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REVIEW: The Ghosts of Heaven by Marcus Sedgwick

The Ghosts of Heaven by Marcus Sedgwick
Published by Orion Books on 2nd October 2014
Pages: 424
Source: *Received from the Publisher in exchange for an honest review* Thank you!

The spiral has existed as long as time has existed.

It's there when a girl walks through the forest, the moist green air clinging to her skin. There centuries later in a pleasant greendale, hiding the treacherous waters of Golden Beck that take Anna, who they call a witch. There on the other side of the world as a mad poet watches the waves and knows the horrors the hide, and far into the future as Keir Bowman realises his destiny.

Each takes their next step in life. None will ever go back to the same place. And so, their journeys begin...
Though spellbinding and dark, I certainly found it difficult to finish this novel. The cover is glittery and magical, instantaneously drawing you in!

This novel is built of four stories (quarters). They begin in the past and end in the future, essentially the development of mankind. From what I can understand, the purpose of the novel is highlighting how spirals are everywhere and are essential to everything, but also how the smallest of actions in the past can make a unanimous difference in the future.

The quarters consisted of:

Whispers in the Dark: 3/5
This first story is written in verse. I have never read a story in verse before however I flew through it, though sometimes it became a little confusing to identify who the narrator was. This story, from what I understood, is of the first humans on earth; cavemen. It gave an insight into traditions and the tight community they are in, but also illustrates the danger and struggle they went through. I did enjoy this story however I was not always sure as to what was exactly going on.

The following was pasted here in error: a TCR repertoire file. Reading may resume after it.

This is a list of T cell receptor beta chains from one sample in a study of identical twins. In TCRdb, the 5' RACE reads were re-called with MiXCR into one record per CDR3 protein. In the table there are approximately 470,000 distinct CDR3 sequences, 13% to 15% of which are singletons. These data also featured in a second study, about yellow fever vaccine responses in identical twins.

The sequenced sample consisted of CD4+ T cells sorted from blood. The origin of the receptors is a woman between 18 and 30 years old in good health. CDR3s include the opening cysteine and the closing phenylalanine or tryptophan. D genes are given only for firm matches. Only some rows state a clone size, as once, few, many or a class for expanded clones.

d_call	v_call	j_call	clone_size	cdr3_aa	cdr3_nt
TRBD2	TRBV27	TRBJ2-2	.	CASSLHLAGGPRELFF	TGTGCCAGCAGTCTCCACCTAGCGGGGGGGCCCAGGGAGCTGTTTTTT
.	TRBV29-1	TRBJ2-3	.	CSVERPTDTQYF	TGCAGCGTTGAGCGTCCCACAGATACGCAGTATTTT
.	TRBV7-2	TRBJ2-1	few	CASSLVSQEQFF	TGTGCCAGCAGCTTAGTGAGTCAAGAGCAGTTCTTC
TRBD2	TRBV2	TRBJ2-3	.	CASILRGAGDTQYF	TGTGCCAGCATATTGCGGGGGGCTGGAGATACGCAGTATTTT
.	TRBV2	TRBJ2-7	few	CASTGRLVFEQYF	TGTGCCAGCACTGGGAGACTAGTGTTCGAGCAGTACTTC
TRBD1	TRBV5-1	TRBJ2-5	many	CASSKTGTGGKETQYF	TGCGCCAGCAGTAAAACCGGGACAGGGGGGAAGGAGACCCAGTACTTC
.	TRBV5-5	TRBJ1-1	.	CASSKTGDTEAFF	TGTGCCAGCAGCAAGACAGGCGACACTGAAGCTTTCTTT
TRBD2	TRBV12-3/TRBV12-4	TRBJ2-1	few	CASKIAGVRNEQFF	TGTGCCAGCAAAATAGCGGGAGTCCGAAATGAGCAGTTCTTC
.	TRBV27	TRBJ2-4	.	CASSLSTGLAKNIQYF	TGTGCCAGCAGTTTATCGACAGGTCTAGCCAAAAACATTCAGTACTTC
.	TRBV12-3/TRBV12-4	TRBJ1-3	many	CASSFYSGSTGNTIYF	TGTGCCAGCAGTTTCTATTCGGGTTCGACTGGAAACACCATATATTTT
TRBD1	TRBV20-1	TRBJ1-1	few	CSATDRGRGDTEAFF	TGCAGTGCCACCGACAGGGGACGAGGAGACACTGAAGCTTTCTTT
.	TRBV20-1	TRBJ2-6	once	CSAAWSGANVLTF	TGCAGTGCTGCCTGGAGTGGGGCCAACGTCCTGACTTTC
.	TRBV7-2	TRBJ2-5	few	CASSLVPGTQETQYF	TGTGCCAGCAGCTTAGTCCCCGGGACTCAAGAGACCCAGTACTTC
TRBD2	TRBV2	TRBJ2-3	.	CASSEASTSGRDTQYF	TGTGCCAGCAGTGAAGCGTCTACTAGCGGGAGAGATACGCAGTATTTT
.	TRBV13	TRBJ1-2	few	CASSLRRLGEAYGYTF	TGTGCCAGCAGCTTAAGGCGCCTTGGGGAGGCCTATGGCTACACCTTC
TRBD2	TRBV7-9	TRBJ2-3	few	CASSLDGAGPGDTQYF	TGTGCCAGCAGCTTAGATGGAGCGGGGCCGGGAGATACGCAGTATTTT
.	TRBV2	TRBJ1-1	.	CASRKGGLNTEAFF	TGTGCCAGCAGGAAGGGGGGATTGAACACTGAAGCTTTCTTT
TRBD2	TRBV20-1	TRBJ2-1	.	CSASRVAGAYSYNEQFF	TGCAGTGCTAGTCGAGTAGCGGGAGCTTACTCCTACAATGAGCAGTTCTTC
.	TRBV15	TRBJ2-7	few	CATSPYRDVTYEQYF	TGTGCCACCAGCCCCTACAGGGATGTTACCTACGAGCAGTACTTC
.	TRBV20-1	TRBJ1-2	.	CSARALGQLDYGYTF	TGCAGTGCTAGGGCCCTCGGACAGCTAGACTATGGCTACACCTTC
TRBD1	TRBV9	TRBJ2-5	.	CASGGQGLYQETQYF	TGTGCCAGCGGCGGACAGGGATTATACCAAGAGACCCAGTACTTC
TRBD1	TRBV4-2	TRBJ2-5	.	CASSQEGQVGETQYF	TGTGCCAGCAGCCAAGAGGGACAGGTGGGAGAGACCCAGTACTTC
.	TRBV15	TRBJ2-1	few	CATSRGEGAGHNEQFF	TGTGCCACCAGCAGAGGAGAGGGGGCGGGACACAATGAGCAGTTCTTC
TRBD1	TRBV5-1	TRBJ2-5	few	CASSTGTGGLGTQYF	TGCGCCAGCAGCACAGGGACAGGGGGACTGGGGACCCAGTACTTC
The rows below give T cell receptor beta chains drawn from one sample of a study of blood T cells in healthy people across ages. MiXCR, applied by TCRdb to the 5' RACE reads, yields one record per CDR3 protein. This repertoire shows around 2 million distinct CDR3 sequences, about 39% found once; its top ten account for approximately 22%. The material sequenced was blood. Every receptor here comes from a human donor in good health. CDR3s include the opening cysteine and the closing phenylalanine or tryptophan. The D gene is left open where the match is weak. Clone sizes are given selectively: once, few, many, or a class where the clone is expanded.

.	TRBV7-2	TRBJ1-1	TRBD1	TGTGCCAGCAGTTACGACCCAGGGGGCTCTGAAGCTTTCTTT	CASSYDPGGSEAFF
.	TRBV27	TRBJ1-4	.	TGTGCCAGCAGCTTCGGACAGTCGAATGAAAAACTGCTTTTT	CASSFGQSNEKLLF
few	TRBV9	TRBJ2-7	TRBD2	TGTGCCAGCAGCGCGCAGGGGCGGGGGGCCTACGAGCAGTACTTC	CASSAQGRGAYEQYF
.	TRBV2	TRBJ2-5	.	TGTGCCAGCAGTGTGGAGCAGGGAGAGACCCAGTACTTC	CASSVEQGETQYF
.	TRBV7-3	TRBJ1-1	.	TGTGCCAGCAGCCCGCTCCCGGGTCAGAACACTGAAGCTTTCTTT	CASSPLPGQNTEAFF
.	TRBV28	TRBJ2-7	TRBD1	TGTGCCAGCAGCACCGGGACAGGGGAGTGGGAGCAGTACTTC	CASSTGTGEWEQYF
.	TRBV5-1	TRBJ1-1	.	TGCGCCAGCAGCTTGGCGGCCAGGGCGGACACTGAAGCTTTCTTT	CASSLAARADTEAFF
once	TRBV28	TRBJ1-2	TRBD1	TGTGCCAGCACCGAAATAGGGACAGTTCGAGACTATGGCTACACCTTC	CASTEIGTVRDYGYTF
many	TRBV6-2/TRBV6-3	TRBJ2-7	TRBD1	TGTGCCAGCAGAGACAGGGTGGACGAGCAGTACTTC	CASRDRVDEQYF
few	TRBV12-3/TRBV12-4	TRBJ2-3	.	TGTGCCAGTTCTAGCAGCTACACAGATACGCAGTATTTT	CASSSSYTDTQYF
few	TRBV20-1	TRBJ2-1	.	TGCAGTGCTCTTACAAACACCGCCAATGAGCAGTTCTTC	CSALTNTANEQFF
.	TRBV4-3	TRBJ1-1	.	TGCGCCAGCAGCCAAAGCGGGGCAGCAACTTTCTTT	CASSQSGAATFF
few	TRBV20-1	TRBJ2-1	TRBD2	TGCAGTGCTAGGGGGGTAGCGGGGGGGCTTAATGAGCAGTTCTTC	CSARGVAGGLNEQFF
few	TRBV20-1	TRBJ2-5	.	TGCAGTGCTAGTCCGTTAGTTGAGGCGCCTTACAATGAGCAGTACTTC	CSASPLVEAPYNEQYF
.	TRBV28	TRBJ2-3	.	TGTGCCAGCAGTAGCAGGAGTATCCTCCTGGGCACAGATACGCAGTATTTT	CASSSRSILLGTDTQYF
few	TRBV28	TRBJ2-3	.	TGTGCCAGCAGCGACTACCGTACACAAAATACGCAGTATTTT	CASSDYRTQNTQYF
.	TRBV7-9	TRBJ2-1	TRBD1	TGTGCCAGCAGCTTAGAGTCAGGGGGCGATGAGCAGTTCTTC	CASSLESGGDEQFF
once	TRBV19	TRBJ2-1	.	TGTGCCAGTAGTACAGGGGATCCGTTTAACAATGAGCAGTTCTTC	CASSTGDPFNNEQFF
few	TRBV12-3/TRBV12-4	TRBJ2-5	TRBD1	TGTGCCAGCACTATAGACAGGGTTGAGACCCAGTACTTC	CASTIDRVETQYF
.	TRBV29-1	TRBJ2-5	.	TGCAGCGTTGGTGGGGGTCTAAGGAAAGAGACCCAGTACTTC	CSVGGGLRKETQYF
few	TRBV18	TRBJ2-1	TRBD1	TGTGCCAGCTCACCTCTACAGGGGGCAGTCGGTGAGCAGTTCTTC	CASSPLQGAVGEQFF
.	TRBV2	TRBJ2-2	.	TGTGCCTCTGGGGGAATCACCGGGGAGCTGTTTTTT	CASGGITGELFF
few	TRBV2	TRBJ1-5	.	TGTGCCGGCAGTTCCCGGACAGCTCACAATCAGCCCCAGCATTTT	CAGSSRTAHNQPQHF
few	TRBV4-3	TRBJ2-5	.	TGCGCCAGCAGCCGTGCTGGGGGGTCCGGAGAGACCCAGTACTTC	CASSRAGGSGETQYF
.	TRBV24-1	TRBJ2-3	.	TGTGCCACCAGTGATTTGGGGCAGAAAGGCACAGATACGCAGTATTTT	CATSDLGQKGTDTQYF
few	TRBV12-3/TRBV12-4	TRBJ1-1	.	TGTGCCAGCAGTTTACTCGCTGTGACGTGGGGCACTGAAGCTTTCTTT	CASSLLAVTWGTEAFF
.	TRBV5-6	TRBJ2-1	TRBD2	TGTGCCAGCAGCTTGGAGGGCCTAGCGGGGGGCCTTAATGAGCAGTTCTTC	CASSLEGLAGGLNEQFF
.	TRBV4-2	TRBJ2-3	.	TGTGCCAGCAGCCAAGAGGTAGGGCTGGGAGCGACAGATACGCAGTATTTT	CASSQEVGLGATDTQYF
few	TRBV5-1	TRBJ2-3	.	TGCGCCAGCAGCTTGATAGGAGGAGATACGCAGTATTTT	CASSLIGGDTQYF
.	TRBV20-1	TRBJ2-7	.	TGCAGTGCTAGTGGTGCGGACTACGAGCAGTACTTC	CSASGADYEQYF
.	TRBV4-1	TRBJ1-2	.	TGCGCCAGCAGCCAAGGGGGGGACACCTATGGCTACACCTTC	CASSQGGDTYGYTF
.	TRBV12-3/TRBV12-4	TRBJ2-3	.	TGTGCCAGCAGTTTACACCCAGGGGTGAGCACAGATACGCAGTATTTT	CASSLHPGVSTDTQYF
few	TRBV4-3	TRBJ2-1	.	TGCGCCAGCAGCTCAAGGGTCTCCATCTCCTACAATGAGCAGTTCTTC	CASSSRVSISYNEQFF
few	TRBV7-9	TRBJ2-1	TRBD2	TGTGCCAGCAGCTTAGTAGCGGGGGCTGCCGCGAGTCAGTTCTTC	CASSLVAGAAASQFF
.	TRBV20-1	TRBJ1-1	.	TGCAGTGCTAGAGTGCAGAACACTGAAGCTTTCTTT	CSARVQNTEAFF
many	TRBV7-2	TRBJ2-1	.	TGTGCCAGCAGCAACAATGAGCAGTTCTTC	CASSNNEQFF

The Witch in the Winter: 5/5
This was my favourite story out of the four. It is of a young woman and her brother, who help to treat and cure others with their mother. When things begin to go wrong, they are accused of being witches and using witchcraft. This is an aspect in history I have always been interested in, the idea of witches and how you could identify one. This was a moving and poignant story that truly made you think, but was also saddening.

The Easiest Room in Hell: 2/5
I really struggled with this peculiar story. It is set in a home for those with mental illnesses, where a doctor moves to this small town with his daughter from New York to help. However, this novel felt as though the most random of aspects and actions occurred. The idea was dark and saddening however sadly I did not feel it was pulled off to the best of its ability; it had the potential to be something truly astonishing.

The Song of Destiny: 3.5/5
I did enjoy this story as it is set in the future on a ship with around five hundred sleeping people moving to a new earth. The concept was fascinating and realistic however the whole time I was reading it I felt there was something missing; there was just no spark. There was also quite a few moments where info-dumps occurred which made the story feel slow-paced.

This, overall, is a magical and dark novel that will leave you thinking. Beautifully written, the imagery will take over your mind and leave you breathless.

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